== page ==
Jane and Eric, who live in Oregon, maintain the LFS’s Basic and Advisory membership mailing list. “What we use is a VIC20 to which I’ve added some memory and a VII line printer,” explained Geislinger, who publishes, with Jane, the life-expansion newsletter, Claustrophobia, which covers life extension and space industrialization news in depth. Eric and Jane have promised to send 25 free copies of Claustrophobia to any LFS member who will distribute them at futurist, science fiction, or space conventions across North America.
Rick White, who lives in Nevada, maintains the LFS outreach/media list, used for press releases and special meetings. Rick has devised a database and entered hundreds of addresses of publishers, novelists, agents, futurist groups, pro-space organizations, science-fiction and libertarian media—each separately coded—into his computer. “I’m the proud owner of a Commodore model 8032 computer and model 8050 dual disk drive with one megabyte on-line memory capacity,” Rick said. “these are coupled to a NEC Spinwriter 5530 letter-quality printer. The system can handle mailing lists and has many other capabilities. What this all means is free access to a fast and efficient tool for LFS projects.” And what Rick is doing does mean a lot to the LFS.
The LFS’s beautiful stationary and attractive newsletter logo have inspired many complimentary comments. The man responsible for designing our stationary and logo is Robert Tinney, who works as a commercial artist in Louisiana. Tinney is a prolific professional who draws many of the futuristic covers for Byte magazine while painting romantic, conceptual, and/or surrealistic paintings in his spare time. “For Byte, and her sister publication, Popular Computing I do about 16 paintings a year, most of which are covers, the rest interior illustration,” said Robert. “I also do all the covers for Interactive Computing, published in Boulder, and am also in the process of producing some interior illustration for Nibble, an Apple-oriented users magazine out of Boston.” Tinney also sells limited edition prints of selected Byte covers. “This has worked out quite well, especially now that I’ve gotten a larger selection of about 20 prints available” he said. For an illustrated ad of Tinney’s artwork, several of which feature science fiction themes write Robert Tinney Graphics, 1864 North Pamela Drive, Baton Rouge, LA 70815.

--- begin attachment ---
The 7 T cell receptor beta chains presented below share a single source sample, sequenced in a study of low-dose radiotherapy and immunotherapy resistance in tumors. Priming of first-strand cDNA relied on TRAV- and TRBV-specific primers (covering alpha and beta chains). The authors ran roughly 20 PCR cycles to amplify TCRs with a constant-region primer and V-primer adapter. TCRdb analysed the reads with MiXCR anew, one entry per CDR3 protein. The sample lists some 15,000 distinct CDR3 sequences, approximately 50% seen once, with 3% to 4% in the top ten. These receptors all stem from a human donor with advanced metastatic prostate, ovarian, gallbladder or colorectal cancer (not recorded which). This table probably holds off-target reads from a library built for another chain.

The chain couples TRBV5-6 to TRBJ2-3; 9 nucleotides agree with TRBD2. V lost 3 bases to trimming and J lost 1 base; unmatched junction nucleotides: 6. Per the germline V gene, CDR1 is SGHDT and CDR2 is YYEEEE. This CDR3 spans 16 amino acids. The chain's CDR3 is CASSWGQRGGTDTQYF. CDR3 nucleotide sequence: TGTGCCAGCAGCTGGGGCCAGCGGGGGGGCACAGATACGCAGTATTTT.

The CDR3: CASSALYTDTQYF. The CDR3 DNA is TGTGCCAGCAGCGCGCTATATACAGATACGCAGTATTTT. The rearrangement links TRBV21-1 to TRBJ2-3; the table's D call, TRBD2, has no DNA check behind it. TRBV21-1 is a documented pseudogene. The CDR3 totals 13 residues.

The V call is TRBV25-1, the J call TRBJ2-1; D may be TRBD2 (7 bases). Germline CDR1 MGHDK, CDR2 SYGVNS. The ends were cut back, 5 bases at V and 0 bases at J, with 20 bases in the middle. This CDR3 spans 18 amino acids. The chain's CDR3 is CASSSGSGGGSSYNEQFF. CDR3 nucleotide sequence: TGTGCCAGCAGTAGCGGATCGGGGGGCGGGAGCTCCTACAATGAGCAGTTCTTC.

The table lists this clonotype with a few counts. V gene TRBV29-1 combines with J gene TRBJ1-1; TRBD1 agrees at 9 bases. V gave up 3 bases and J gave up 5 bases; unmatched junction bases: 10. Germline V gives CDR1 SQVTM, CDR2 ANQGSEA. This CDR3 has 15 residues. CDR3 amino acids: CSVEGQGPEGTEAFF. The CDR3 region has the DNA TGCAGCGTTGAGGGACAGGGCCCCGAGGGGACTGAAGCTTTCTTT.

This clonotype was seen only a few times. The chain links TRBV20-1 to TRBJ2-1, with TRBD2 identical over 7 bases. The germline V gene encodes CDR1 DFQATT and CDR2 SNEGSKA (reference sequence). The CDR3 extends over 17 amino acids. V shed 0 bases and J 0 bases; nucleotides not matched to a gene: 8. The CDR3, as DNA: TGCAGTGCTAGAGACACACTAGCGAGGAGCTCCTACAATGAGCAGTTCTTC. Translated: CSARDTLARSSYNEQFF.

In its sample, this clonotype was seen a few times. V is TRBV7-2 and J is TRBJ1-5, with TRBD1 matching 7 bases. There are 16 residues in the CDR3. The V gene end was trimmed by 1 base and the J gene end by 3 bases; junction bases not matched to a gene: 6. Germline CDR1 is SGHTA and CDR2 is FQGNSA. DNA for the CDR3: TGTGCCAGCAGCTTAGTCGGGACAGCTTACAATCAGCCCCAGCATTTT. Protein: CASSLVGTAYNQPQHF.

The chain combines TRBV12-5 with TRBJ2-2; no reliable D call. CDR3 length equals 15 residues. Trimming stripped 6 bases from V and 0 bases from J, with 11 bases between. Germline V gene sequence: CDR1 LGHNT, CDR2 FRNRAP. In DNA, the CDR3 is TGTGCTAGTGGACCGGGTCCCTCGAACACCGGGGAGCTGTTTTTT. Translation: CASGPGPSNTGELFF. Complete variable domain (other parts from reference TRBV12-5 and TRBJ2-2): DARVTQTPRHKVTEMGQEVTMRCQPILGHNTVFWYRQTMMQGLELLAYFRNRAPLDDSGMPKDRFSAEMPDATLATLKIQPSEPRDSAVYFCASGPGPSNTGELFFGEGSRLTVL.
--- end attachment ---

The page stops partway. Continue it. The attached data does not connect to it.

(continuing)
Without the hard work and competence of these LFS advisory Board Members—as well as other active LFS members—the Libertarian Futurist Society would not have made as much progress to date as it has. Thanks.